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Cosby to Stand Trial for Sexual Assault

Comedian Bill Cosby has been ordered to stand trial for sexual assault.

Judge Elizabeth McHugh made the ruling after a Tuesday morning preliminary hearing, saying prosecutors had enough evidence to bring him to trial after they presented statements given more than a decade ago to authorities by both Cosby and his accusor Andrea Constand, a former Temple University employee who said he sexually assaulted her. 

The lone criminal case is among dozens of accusations that he molested women over the span of several years. Cosby faces up to 10 years in prison if convicted of violating the accuser while she was unconscious, impaired and could not give consent.

The hearing was not an in person confrontation between Cosby and Constand, who said the 78-year-old TV star violated her at his suburban Philadelphia mansion in 2004. She was not in the courtroom, and the judge ruled that she would not have to testify.  Cosby’s defense lawyers argued unsuccessfully that her non-appearance violated his right to face his accuser.

But a Pennsylvania superior court ruling allows prosecutors to use statements from the police rather than direct testimony as their singular piece of evidence in preliminary hearings.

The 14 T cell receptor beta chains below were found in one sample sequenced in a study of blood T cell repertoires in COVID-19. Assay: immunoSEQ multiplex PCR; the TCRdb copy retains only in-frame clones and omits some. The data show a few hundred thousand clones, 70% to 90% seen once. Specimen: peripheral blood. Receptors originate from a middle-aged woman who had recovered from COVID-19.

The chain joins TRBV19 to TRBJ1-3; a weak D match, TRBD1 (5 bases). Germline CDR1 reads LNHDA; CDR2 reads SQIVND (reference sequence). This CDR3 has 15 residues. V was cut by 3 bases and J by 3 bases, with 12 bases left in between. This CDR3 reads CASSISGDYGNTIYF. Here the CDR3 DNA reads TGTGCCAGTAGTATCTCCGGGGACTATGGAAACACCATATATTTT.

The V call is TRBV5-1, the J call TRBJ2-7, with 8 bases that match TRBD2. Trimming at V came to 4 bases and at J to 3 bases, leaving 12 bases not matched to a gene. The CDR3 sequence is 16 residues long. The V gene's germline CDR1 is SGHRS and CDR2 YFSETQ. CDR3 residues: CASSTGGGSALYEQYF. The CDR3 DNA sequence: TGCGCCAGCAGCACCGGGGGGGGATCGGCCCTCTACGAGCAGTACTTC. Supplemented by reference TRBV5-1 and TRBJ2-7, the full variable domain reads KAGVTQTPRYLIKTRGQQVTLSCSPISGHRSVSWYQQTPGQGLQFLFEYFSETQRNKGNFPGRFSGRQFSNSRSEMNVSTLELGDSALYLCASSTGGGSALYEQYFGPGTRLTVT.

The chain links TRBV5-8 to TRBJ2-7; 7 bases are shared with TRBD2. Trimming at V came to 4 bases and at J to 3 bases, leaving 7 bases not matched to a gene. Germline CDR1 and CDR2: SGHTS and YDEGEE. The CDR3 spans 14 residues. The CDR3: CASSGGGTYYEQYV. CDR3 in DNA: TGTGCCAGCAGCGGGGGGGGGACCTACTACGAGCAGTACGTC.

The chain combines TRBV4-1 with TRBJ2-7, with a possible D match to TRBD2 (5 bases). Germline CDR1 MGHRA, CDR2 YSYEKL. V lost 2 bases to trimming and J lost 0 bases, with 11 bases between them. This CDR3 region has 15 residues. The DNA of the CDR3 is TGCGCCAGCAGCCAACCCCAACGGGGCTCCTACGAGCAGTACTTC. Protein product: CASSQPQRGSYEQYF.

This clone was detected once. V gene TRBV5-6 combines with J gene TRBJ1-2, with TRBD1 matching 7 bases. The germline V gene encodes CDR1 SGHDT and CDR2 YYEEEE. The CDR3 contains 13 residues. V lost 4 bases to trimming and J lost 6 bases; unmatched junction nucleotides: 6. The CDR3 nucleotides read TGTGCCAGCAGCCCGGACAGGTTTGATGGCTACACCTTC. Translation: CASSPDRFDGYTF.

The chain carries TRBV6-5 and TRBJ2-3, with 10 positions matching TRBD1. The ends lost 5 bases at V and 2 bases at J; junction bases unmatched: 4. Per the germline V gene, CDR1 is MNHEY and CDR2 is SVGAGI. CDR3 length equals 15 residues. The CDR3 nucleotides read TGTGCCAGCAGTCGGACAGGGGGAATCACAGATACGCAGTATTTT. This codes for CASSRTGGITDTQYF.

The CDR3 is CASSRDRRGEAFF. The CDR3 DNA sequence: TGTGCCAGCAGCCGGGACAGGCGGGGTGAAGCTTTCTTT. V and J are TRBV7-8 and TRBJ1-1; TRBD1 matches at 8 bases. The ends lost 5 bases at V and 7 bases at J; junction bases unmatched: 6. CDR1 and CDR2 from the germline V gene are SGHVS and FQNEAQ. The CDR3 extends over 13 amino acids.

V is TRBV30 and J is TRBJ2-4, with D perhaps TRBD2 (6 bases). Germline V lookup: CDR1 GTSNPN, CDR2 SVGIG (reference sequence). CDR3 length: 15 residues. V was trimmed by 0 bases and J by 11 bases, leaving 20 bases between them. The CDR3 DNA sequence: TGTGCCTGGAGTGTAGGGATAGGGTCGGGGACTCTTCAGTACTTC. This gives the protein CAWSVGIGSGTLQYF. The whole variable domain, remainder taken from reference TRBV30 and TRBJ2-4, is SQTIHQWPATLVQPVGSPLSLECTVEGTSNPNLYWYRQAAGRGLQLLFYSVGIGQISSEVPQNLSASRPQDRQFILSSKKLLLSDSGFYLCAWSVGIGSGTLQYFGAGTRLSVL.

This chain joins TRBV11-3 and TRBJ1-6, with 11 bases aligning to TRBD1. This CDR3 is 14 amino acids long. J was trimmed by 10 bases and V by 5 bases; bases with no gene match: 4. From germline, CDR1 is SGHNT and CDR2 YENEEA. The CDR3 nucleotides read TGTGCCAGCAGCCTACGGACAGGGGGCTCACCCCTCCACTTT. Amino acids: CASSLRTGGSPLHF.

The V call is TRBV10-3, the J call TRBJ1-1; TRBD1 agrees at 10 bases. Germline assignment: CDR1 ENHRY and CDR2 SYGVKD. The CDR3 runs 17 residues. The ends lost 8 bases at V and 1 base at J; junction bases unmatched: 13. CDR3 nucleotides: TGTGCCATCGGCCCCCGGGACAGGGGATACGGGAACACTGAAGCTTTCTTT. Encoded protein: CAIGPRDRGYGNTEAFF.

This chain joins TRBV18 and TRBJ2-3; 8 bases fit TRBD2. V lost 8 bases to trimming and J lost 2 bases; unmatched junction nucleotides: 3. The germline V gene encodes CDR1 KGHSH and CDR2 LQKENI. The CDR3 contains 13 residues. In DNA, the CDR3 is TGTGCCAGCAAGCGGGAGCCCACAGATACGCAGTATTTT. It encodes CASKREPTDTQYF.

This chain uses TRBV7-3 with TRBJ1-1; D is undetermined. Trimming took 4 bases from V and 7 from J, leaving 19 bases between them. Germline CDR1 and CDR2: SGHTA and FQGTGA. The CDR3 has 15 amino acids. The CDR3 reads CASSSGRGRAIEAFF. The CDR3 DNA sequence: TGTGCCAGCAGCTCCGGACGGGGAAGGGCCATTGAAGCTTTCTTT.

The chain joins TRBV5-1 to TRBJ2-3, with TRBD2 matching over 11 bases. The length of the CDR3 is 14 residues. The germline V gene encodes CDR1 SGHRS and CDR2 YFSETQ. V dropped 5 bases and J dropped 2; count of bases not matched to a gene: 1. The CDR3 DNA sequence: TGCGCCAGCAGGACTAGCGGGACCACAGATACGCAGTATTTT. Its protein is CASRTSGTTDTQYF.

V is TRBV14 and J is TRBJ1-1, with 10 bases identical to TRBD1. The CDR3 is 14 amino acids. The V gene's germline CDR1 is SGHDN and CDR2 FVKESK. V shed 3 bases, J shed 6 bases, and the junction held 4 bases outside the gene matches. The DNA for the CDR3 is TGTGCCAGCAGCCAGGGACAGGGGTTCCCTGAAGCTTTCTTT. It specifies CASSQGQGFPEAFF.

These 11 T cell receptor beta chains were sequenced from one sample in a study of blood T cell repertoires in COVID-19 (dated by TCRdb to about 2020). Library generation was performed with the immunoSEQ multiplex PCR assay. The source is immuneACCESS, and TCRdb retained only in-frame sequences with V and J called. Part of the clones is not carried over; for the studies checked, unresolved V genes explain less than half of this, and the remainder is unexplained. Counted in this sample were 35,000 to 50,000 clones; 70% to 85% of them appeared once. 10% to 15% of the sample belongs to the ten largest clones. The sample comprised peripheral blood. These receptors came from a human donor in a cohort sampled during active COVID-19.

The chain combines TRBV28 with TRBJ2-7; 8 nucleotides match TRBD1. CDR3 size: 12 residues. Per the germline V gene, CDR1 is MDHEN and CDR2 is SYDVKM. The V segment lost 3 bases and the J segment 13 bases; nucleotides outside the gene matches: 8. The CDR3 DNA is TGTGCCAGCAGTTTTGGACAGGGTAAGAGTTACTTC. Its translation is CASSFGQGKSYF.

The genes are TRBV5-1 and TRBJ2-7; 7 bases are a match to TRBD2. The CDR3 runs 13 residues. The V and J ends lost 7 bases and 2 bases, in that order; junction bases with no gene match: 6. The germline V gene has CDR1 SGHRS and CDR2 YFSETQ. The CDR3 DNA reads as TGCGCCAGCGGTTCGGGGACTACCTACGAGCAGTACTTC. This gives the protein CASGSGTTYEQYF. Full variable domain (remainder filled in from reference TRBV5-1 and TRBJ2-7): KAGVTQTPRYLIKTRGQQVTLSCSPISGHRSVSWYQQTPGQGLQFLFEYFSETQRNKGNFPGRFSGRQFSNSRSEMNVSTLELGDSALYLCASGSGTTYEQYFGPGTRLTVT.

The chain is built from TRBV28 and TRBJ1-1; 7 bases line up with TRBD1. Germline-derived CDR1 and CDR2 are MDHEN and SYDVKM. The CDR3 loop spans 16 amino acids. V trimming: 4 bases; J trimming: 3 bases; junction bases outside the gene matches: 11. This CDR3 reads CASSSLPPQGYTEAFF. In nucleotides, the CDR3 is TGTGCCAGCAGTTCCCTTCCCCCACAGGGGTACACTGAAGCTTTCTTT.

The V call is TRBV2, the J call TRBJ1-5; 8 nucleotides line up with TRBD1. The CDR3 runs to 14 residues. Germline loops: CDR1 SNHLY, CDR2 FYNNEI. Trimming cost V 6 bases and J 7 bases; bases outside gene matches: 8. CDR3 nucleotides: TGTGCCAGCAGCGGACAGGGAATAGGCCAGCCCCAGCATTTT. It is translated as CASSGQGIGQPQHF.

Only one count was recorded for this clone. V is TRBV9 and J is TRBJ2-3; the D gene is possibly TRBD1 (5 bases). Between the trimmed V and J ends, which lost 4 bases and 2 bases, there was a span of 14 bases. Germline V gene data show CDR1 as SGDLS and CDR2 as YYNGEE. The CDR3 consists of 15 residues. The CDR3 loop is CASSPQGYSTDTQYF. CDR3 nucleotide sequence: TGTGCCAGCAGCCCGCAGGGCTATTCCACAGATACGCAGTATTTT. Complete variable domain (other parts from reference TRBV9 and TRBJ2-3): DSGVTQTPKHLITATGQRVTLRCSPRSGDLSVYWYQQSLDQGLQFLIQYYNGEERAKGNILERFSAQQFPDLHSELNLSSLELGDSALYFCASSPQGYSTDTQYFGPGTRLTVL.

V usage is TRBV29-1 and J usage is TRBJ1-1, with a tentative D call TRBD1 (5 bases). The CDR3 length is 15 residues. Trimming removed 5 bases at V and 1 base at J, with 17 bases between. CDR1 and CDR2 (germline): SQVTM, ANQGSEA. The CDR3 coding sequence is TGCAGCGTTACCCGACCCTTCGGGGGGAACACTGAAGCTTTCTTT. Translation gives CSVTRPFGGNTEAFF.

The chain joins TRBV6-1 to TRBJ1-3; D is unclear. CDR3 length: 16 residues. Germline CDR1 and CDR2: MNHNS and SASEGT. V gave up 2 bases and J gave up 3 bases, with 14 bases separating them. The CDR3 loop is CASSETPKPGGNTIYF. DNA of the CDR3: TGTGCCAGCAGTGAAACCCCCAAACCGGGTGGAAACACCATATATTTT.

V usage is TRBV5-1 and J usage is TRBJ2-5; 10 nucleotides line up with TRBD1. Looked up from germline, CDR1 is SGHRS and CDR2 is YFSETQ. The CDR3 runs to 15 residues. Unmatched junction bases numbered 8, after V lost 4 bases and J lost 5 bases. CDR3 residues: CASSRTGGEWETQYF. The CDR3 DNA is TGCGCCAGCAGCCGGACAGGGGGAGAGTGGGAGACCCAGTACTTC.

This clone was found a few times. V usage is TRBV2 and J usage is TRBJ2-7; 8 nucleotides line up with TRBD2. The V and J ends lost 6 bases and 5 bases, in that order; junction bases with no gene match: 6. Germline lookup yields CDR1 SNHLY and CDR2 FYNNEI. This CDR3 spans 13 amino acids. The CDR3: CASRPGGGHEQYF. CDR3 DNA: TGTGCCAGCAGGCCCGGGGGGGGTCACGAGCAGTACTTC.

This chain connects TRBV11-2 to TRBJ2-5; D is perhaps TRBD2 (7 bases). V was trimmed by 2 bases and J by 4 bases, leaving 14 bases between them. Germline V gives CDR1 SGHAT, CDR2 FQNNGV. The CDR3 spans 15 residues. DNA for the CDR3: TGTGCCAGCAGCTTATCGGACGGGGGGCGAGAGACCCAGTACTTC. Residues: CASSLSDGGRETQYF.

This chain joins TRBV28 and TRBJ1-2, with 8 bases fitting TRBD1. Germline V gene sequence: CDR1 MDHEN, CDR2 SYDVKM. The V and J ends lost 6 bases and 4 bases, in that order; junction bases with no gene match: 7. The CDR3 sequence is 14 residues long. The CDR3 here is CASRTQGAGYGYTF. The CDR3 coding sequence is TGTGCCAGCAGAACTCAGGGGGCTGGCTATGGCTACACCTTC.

Constand told police in 2005 that the comedian penetrated her with his fingers after giving her pills that made her legs “rubbery” and “like jelly.” ”Everything was blurry and dizzy. I felt nauseous,” she said.  “I told him, ‘I can’t even talk, Mr. Cosby.’ I started to panic,” she told police.

In his own 2005 statement to police, excerpts of which were also read in court, Cosby portrayed it as consensual sexual activity, saying Constand never said “no” as he put his hand down her pants. Cosby said he and Constand had had other “petting” sessions before. He also told police the pills were over-the-counter Benadryl that he takes to help him sleep. He said he gave Constand one and a half pills and she did not ask what they were.

Cosby has been free on $1 million bail since his Dec. 30 arrest. He is due back for arraignment on July 20.

Meanwhile his lawyers are trying to get the case thrown out, arguing that a previous prosecutor a decade ago made a binding promise that the comic would never be charged. On Monday, Pennsylvania’s Supreme Court rejected a request to delay the preliminary hearing while Cosby pursues a dismissal.

The case is the only criminal charge facing Cosby, but he is also contending with two sexual assault lawsuits, two disputes over whether his homeowner policies should cover his legal expenses, and a dozen defamation claims brought by women who came forward too late to sue over sexual assault but say they were smeared by Cosby or his representatives. 


Bill Cosby arrives for a preliminary hearing on at the Montgomery County Courthouse, in Norristown, Pa. AP/James Robinson/PennLive.com